Authors: Wang L, Shen J, Das S, Yang H Abstract Background: Previous studies showed neurography and tractography of the greater occipital nerve (GON). The purpose of this study was determining diffusion tensor imaging (DTI) parameters of bilateral GONs and dorsal root ganglia (DRG) in unilateral cervicogenic headache as well as the grading value of DTI for severe headache. The correlation between DTI parameters and clinical characteristics was evaluated. Methods: The fractional anisotropy (FA) and apparent diffusion coefficient (ADC) values in bilateral GONs and cervical DRG (C2 and C3) were measured. Grading v...
Source: Korean Journal of Pain - Category: Anesthesiology Tags: Korean J Pain Source Type: research
Authors: Cho HS, Kim S, Kim CS, Kim YJ, Lee JH, Leem JG Abstract Background: General anesthesia (GA) has been considered the anesthetic technique which most frequent leads to phantom limb pain (PLP) after a limb amputation. However, these prior reports were limited by small sample sizes. The aims of this study were to evaluate the incidence of PLP according to the various anesthetic techniques used for limb amputation and also to compare the occurrence of PLP according to amputation etiology using the Korean Health Insurance Review and Assessment Service for large-scale demographic information. Methods: The cla...
Source: Korean Journal of Pain - Category: Anesthesiology Tags: Korean J Pain Source Type: research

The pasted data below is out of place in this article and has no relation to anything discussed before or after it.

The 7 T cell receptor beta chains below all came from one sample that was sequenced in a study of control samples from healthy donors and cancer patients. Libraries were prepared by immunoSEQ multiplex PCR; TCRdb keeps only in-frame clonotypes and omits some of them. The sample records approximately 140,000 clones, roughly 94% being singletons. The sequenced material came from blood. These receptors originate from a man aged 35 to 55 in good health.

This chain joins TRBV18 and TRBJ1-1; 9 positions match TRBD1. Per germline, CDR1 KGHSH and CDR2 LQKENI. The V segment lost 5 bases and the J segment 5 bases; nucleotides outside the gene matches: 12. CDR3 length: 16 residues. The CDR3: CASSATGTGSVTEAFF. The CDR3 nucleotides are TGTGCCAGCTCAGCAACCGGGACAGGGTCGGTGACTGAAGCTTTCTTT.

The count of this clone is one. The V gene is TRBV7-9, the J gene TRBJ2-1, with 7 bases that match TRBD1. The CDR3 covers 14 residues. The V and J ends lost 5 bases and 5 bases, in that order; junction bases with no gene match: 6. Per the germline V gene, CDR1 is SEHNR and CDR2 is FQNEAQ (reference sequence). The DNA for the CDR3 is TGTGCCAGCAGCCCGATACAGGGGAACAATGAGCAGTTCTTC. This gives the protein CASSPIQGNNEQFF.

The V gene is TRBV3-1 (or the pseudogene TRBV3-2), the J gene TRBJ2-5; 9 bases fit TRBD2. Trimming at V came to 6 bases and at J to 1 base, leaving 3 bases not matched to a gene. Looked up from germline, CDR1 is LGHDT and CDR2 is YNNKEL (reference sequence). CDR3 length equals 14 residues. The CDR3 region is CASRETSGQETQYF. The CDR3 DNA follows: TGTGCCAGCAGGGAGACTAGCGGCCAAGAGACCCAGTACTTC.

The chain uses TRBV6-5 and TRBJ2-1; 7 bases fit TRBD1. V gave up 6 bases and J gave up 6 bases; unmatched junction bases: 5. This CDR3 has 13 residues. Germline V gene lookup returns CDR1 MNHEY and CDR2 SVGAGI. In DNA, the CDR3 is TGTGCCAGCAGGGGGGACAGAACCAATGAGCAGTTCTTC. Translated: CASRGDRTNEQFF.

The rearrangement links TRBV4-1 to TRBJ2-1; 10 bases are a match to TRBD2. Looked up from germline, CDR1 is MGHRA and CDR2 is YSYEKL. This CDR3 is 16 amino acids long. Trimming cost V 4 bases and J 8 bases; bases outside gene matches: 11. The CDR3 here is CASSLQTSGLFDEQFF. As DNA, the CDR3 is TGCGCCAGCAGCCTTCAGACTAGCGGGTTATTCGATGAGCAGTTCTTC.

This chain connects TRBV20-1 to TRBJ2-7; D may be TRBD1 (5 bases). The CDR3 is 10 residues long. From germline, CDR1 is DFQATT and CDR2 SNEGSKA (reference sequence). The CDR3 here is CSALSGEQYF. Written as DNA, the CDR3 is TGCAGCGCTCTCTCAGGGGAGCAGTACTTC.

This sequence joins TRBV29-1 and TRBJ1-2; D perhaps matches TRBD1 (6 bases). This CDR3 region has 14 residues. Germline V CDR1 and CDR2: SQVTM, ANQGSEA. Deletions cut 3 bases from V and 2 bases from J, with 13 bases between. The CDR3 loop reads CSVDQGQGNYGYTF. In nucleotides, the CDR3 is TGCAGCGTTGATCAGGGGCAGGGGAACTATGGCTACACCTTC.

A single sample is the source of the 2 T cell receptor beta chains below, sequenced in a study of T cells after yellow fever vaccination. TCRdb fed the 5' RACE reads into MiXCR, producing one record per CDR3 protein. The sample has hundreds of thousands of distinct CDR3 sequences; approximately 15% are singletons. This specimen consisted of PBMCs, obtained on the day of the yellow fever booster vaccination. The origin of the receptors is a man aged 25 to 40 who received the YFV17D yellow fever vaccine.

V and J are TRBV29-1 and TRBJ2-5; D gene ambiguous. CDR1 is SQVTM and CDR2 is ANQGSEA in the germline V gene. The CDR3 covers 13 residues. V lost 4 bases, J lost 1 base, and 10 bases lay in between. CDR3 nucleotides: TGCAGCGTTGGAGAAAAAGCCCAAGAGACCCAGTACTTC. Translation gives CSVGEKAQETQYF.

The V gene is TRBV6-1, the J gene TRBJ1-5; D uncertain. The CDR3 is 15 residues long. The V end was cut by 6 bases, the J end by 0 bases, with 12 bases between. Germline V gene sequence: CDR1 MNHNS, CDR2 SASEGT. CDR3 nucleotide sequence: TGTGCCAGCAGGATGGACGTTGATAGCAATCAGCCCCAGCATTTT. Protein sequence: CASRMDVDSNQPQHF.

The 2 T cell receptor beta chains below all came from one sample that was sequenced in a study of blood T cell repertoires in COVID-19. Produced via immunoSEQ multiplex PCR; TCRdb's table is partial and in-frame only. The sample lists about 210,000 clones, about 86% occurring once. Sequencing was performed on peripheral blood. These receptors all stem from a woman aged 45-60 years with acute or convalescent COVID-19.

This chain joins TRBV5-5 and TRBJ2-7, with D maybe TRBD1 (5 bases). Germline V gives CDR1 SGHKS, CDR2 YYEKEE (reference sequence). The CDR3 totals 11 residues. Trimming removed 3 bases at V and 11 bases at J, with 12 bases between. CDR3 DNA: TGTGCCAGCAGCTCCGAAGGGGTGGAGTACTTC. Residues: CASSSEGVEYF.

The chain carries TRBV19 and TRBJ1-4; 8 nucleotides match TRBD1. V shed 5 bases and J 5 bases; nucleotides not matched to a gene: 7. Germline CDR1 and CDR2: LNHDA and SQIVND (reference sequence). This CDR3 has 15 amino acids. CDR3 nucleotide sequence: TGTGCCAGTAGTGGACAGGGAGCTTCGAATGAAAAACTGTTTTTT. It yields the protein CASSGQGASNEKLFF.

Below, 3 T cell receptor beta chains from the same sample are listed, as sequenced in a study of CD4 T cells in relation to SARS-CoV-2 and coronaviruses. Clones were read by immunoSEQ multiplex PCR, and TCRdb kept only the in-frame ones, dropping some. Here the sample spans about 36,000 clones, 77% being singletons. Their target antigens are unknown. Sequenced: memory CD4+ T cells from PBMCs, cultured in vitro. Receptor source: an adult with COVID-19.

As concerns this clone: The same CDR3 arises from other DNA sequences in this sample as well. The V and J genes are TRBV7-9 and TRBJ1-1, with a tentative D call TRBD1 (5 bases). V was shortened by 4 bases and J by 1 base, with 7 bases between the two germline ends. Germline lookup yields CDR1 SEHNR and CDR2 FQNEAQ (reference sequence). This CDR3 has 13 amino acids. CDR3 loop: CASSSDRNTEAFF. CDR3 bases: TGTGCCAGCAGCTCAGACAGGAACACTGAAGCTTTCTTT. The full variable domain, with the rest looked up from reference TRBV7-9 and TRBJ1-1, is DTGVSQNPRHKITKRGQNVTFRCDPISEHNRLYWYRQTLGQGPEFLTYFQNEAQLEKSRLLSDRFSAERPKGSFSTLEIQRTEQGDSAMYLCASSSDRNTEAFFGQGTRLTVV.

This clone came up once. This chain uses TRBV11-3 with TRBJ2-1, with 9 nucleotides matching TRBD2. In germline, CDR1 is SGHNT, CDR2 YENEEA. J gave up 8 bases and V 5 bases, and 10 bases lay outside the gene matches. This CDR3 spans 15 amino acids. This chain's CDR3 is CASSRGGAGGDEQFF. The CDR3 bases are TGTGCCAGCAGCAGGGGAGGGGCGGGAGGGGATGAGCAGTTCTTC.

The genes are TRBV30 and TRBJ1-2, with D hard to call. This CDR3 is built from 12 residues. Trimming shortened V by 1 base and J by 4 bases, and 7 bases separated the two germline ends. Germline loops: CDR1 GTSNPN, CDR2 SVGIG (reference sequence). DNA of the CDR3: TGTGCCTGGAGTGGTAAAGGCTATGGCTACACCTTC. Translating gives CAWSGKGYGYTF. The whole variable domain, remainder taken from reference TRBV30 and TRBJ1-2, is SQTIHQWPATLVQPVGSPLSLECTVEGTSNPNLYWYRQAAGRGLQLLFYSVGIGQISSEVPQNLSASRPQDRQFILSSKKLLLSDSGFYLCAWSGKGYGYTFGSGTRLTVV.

Conclusions: This study demonstrated that both US-guided and blind GNB, in the treatment of knee OA, were effective in reducing symptoms and improving physical function. GNB wasn't an effective treatment for isokinetic muscle function. USguided injections may yield more effective clinical results than blind injections. PMID: 32606270 [PubMed]
Source: Korean Journal of Pain - Category: Anesthesiology Tags: Korean J Pain Source Type: research
Conclusions: There was a high prevalence of pain and intense pain in individuals with severe obesity and an association with clinical variables, the degree of obesity, and sedentary lifestyle. PMID: 32606269 [PubMed]
Source: Korean Journal of Pain - Category: Anesthesiology Tags: Korean J Pain Source Type: research
Conclusions: Perception of opioids among patients who take them was either neutral or positive. However, 39.0% patients who have not been prescribed opioids did not want an opioid prescription, citing fear of addiction and side effects as the primary reasons. PMID: 32606268 [PubMed]
Source: Korean Journal of Pain - Category: Anesthesiology Tags: Korean J Pain Source Type: research
Authors: Sencan S, Edipoglu IS, Celenlioglu AE, Yolcu G, Gunduz OH Abstract Background: We aimed to compare interlaminar epidural steroid injections (ILESI) and bilateral transforaminal epidural steroid injections (TFESI) on pain intensity, functional status, depression, walking distance, and the neuropathic component in patients with lumbar central spinal stenosis (LCSS). Methods: The patients were divided into either the ILESI or the bilateral TFESI groups. Prime outcome measures include the numerical rating scale (NRS), Oswestry disability index (ODI), Beck depression inventory (BDI), and pain-free walking d...
Source: Korean Journal of Pain - Category: Anesthesiology Tags: Korean J Pain Source Type: research